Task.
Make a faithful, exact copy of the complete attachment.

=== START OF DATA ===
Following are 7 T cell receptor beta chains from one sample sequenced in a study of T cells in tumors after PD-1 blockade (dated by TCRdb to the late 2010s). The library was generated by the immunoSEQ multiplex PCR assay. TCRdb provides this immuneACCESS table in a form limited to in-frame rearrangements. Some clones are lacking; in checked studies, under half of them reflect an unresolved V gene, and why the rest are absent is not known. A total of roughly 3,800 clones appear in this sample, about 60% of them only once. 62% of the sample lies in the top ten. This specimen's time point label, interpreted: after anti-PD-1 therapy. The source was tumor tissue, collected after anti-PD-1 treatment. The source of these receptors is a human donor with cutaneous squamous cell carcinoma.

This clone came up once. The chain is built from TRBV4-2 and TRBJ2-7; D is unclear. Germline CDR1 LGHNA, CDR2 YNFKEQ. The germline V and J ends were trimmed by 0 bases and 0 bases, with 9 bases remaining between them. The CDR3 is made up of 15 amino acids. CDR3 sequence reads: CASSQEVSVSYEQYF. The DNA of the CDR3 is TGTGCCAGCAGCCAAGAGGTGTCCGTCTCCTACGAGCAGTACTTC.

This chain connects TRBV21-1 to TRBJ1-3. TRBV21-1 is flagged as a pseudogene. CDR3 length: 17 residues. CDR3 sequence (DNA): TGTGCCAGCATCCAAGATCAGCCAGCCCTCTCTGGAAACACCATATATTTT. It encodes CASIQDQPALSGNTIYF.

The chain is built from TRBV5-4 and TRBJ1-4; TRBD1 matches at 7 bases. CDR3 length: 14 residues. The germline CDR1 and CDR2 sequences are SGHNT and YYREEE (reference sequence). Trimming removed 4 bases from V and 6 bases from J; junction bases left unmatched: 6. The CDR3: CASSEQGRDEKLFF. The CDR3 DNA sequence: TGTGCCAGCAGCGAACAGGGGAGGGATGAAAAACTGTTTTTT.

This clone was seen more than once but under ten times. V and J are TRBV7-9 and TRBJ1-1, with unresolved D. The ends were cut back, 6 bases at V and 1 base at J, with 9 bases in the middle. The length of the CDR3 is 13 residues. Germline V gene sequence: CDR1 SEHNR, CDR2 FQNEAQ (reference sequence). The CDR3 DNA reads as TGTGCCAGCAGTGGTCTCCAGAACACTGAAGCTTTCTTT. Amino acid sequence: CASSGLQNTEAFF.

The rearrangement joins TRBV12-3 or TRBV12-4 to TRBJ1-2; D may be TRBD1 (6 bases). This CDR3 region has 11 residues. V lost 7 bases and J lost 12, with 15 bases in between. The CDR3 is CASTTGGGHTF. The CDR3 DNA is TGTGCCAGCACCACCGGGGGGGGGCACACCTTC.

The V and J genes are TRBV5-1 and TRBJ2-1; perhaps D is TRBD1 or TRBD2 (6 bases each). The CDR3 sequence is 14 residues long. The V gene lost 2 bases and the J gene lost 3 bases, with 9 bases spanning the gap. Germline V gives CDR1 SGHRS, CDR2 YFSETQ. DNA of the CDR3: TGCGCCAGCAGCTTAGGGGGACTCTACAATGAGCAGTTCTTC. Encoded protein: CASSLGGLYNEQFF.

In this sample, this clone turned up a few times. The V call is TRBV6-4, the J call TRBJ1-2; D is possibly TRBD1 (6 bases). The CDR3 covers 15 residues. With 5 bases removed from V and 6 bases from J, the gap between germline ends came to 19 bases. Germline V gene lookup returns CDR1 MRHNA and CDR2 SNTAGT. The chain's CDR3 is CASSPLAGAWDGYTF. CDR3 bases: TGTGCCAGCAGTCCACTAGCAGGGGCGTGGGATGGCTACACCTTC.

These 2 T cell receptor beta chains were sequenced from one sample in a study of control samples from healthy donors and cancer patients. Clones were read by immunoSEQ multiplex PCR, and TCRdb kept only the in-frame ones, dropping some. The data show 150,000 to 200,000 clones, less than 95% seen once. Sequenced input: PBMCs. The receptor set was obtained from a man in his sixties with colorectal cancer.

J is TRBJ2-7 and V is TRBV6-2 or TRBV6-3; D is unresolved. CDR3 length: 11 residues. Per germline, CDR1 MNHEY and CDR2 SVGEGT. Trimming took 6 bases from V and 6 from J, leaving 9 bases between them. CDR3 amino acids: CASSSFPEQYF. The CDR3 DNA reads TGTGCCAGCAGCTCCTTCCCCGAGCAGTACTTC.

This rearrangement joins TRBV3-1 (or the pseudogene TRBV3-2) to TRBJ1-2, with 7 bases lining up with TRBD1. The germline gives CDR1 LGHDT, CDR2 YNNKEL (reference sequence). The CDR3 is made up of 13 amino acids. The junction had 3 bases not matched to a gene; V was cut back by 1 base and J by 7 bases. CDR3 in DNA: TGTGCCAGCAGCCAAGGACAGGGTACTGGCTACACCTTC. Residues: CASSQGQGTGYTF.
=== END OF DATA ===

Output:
Following are 7 T cell receptor beta chains from one sample sequenced in a study of T cells in tumors after PD-1 blockade (dated by TCRdb to the late 2010s). The library was generated by the immunoSEQ multiplex PCR assay. TCRdb provides this immuneACCESS table in a form limited to in-frame rearrangements. Some clones are lacking; in checked studies, under half of them reflect an unresolved V gene, and why the rest are absent is not known. A total of roughly 3,800 clones appear in this sample, about 60% of them only once. 62% of the sample lies in the top ten. This specimen's time point label, interpreted: after anti-PD-1 therapy. The source was tumor tissue, collected after anti-PD-1 treatment. The source of these receptors is a human donor with cutaneous squamous cell carcinoma.

This clone came up once. The chain is built from TRBV4-2 and TRBJ2-7; D is unclear. Germline CDR1 LGHNA, CDR2 YNFKEQ. The germline V and J ends were trimmed by 0 bases and 0 bases, with 9 bases remaining between them. The CDR3 is made up of 15 amino acids. CDR3 sequence reads: CASSQEVSVSYEQYF. The DNA of the CDR3 is TGTGCCAGCAGCCAAGAGGTGTCCGTCTCCTACGAGCAGTACTTC.

This chain connects TRBV21-1 to TRBJ1-3. TRBV21-1 is flagged as a pseudogene. CDR3 length: 17 residues. CDR3 sequence (DNA): TGTGCCAGCATCCAAGATCAGCCAGCCCTCTCTGGAAACACCATATATTTT. It encodes CASIQDQPALSGNTIYF.

The chain is built from TRBV5-4 and TRBJ1-4; TRBD1 matches at 7 bases. CDR3 length: 14 residues. The germline CDR1 and CDR2 sequences are SGHNT and YYREEE (reference sequence). Trimming removed 4 bases from V and 6 bases from J; junction bases left unmatched: 6. The CDR3: CASSEQGRDEKLFF. The CDR3 DNA sequence: TGTGCCAGCAGCGAACAGGGGAGGGATGAAAAACTGTTTTTT.

This clone was seen more than once but under ten times. V and J are TRBV7-9 and TRBJ1-1, with unresolved D. The ends were cut back, 6 bases at V and 1 base at J, with 9 bases in the middle. The length of the CDR3 is 13 residues. Germline V gene sequence: CDR1 SEHNR, CDR2 FQNEAQ (reference sequence). The CDR3 DNA reads as TGTGCCAGCAGTGGTCTCCAGAACACTGAAGCTTTCTTT. Amino acid sequence: CASSGLQNTEAFF.

The rearrangement joins TRBV12-3 or TRBV12-4 to TRBJ1-2; D may be TRBD1 (6 bases). This CDR3 region has 11 residues. V lost 7 bases and J lost 12, with 15 bases in between. The CDR3 is CASTTGGGHTF. The CDR3 DNA is TGTGCCAGCACCACCGGGGGGGGGCACACCTTC.

The V and J genes are TRBV5-1 and TRBJ2-1; perhaps D is TRBD1 or TRBD2 (6 bases each). The CDR3 sequence is 14 residues long. The V gene lost 2 bases and the J gene lost 3 bases, with 9 bases spanning the gap. Germline V gives CDR1 SGHRS, CDR2 YFSETQ. DNA of the CDR3: TGCGCCAGCAGCTTAGGGGGACTCTACAATGAGCAGTTCTTC. Encoded protein: CASSLGGLYNEQFF.

In this sample, this clone turned up a few times. The V call is TRBV6-4, the J call TRBJ1-2; D is possibly TRBD1 (6 bases). The CDR3 covers 15 residues. With 5 bases removed from V and 6 bases from J, the gap between germline ends came to 19 bases. Germline V gene lookup returns CDR1 MRHNA and CDR2 SNTAGT. The chain's CDR3 is CASSPLAGAWDGYTF. CDR3 bases: TGTGCCAGCAGTCCACTAGCAGGGGCGTGGGATGGCTACACCTTC.

These 2 T cell receptor beta chains were sequenced from one sample in a study of control samples from healthy donors and cancer patients. Clones were read by immunoSEQ multiplex PCR, and TCRdb kept only the in-frame ones, dropping some. The data show 150,000 to 200,000 clones, less than 95% seen once. Sequenced input: PBMCs. The receptor set was obtained from a man in his sixties with colorectal cancer.

J is TRBJ2-7 and V is TRBV6-2 or TRBV6-3; D is unresolved. CDR3 length: 11 residues. Per germline, CDR1 MNHEY and CDR2 SVGEGT. Trimming took 6 bases from V and 6 from J, leaving 9 bases between them. CDR3 amino acids: CASSSFPEQYF. The CDR3 DNA reads TGTGCCAGCAGCTCCTTCCCCGAGCAGTACTTC.

This rearrangement joins TRBV3-1 (or the pseudogene TRBV3-2) to TRBJ1-2, with 7 bases lining up with TRBD1. The germline gives CDR1 LGHDT, CDR2 YNNKEL (reference sequence). The CDR3 is made up of 13 amino acids. The junction had 3 bases not matched to a gene; V was cut back by 1 base and J by 7 bases. CDR3 in DNA: TGTGCCAGCAGCCAAGGACAGGGTACTGGCTACACCTTC. Residues: CASSQGQGTGYTF.